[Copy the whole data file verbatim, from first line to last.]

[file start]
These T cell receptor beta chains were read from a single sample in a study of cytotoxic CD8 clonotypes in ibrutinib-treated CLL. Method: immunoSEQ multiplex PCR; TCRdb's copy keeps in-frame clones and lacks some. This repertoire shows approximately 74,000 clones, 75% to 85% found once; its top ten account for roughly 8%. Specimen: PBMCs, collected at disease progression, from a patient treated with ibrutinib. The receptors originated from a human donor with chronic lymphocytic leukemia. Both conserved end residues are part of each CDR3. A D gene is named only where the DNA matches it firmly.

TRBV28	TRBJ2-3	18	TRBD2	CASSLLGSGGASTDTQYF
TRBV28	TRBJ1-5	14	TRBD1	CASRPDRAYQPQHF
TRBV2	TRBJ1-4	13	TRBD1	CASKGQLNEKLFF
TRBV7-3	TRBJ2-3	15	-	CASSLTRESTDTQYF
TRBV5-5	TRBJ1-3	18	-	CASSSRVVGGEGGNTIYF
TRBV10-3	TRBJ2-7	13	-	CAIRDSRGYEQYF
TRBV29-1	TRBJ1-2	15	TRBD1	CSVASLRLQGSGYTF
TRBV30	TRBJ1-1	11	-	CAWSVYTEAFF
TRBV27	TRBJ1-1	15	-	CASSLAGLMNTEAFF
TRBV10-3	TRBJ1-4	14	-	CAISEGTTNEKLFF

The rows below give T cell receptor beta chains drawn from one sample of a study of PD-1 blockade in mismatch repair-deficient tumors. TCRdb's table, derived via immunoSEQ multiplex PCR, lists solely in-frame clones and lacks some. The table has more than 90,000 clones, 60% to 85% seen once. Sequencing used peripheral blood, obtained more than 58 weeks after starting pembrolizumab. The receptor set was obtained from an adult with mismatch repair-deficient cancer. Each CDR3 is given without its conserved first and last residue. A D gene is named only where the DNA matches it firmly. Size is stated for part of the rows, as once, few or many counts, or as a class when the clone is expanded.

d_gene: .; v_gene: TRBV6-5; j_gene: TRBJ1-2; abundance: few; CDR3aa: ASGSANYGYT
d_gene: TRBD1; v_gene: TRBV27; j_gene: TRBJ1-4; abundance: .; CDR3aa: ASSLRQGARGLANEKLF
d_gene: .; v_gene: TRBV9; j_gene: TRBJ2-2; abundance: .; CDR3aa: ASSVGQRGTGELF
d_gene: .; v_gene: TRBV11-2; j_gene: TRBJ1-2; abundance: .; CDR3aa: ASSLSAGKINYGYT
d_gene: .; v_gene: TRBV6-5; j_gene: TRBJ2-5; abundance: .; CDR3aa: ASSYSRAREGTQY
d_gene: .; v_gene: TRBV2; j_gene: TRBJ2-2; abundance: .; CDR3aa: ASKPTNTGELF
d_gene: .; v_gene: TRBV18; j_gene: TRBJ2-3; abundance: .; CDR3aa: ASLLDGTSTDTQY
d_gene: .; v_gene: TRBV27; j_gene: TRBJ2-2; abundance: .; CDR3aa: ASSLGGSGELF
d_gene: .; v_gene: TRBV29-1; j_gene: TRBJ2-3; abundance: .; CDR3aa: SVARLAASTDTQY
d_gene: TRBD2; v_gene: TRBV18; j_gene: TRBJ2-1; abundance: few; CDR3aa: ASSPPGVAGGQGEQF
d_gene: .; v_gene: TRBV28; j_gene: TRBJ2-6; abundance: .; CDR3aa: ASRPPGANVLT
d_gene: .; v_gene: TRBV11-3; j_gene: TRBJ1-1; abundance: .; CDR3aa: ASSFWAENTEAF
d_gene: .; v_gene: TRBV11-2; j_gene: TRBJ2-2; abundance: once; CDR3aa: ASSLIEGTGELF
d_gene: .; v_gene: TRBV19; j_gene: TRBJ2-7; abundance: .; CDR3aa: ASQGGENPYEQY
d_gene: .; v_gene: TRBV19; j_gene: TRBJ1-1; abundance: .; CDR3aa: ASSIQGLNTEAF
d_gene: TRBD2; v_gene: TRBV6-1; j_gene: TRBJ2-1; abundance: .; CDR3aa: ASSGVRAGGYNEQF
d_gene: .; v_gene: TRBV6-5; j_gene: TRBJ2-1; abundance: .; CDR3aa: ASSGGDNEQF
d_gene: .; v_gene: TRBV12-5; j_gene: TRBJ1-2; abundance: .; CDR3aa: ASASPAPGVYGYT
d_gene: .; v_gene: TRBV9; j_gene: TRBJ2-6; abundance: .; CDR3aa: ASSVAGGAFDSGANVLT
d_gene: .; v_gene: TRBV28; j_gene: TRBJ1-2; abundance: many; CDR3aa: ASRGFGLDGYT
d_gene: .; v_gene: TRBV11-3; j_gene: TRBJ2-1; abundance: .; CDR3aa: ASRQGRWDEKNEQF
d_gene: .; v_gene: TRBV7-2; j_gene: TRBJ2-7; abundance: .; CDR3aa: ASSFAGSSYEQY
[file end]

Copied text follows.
These T cell receptor beta chains were read from a single sample in a study of cytotoxic CD8 clonotypes in ibrutinib-treated CLL. Method: immunoSEQ multiplex PCR; TCRdb's copy keeps in-frame clones and lacks some. This repertoire shows approximately 74,000 clones, 75% to 85% found once; its top ten account for roughly 8%. Specimen: PBMCs, collected at disease progression, from a patient treated with ibrutinib. The receptors originated from a human donor with chronic lymphocytic leukemia. Both conserved end residues are part of each CDR3. A D gene is named only where the DNA matches it firmly.

TRBV28	TRBJ2-3	18	TRBD2	CASSLLGSGGASTDTQYF
TRBV28	TRBJ1-5	14	TRBD1	CASRPDRAYQPQHF
TRBV2	TRBJ1-4	13	TRBD1	CASKGQLNEKLFF
TRBV7-3	TRBJ2-3	15	-	CASSLTRESTDTQYF
TRBV5-5	TRBJ1-3	18	-	CASSSRVVGGEGGNTIYF
TRBV10-3	TRBJ2-7	13	-	CAIRDSRGYEQYF
TRBV29-1	TRBJ1-2	15	TRBD1	CSVASLRLQGSGYTF
TRBV30	TRBJ1-1	11	-	CAWSVYTEAFF
TRBV27	TRBJ1-1	15	-	CASSLAGLMNTEAFF
TRBV10-3	TRBJ1-4	14	-	CAISEGTTNEKLFF

The rows below give T cell receptor beta chains drawn from one sample of a study of PD-1 blockade in mismatch repair-deficient tumors. TCRdb's table, derived via immunoSEQ multiplex PCR, lists solely in-frame clones and lacks some. The table has more than 90,000 clones, 60% to 85% seen once. Sequencing used peripheral blood, obtained more than 58 weeks after starting pembrolizumab. The receptor set was obtained from an adult with mismatch repair-deficient cancer. Each CDR3 is given without its conserved first and last residue. A D gene is named only where the DNA matches it firmly. Size is stated for part of the rows, as once, few or many counts, or as a class when the clone is expanded.

d_gene: .; v_gene: TRBV6-5; j_gene: TRBJ1-2; abundance: few; CDR3aa: ASGSANYGYT
d_gene: TRBD1; v_gene: TRBV27; j_gene: TRBJ1-4; abundance: .; CDR3aa: ASSLRQGARGLANEKLF
d_gene: .; v_gene: TRBV9; j_gene: TRBJ2-2; abundance: .; CDR3aa: ASSVGQRGTGELF
d_gene: .; v_gene: TRBV11-2; j_gene: TRBJ1-2; abundance: .; CDR3aa: ASSLSAGKINYGYT
d_gene: .; v_gene: TRBV6-5; j_gene: TRBJ2-5; abundance: .; CDR3aa: ASSYSRAREGTQY
d_gene: .; v_gene: TRBV2; j_gene: TRBJ2-2; abundance: .; CDR3aa: ASKPTNTGELF
d_gene: .; v_gene: TRBV18; j_gene: TRBJ2-3; abundance: .; CDR3aa: ASLLDGTSTDTQY
d_gene: .; v_gene: TRBV27; j_gene: TRBJ2-2; abundance: .; CDR3aa: ASSLGGSGELF
d_gene: .; v_gene: TRBV29-1; j_gene: TRBJ2-3; abundance: .; CDR3aa: SVARLAASTDTQY
d_gene: TRBD2; v_gene: TRBV18; j_gene: TRBJ2-1; abundance: few; CDR3aa: ASSPPGVAGGQGEQF
d_gene: .; v_gene: TRBV28; j_gene: TRBJ2-6; abundance: .; CDR3aa: ASRPPGANVLT
d_gene: .; v_gene: TRBV11-3; j_gene: TRBJ1-1; abundance: .; CDR3aa: ASSFWAENTEAF
d_gene: .; v_gene: TRBV11-2; j_gene: TRBJ2-2; abundance: once; CDR3aa: ASSLIEGTGELF
d_gene: .; v_gene: TRBV19; j_gene: TRBJ2-7; abundance: .; CDR3aa: ASQGGENPYEQY
d_gene: .; v_gene: TRBV19; j_gene: TRBJ1-1; abundance: .; CDR3aa: ASSIQGLNTEAF
d_gene: TRBD2; v_gene: TRBV6-1; j_gene: TRBJ2-1; abundance: .; CDR3aa: ASSGVRAGGYNEQF
d_gene: .; v_gene: TRBV6-5; j_gene: TRBJ2-1; abundance: .; CDR3aa: ASSGGDNEQF
d_gene: .; v_gene: TRBV12-5; j_gene: TRBJ1-2; abundance: .; CDR3aa: ASASPAPGVYGYT
d_gene: .; v_gene: TRBV9; j_gene: TRBJ2-6; abundance: .; CDR3aa: ASSVAGGAFDSGANVLT
d_gene: .; v_gene: TRBV28; j_gene: TRBJ1-2; abundance: many; CDR3aa: ASRGFGLDGYT
d_gene: .; v_gene: TRBV11-3; j_gene: TRBJ2-1; abundance: .; CDR3aa: ASRQGRWDEKNEQF
d_gene: .; v_gene: TRBV7-2; j_gene: TRBJ2-7; abundance: .; CDR3aa: ASSFAGSSYEQY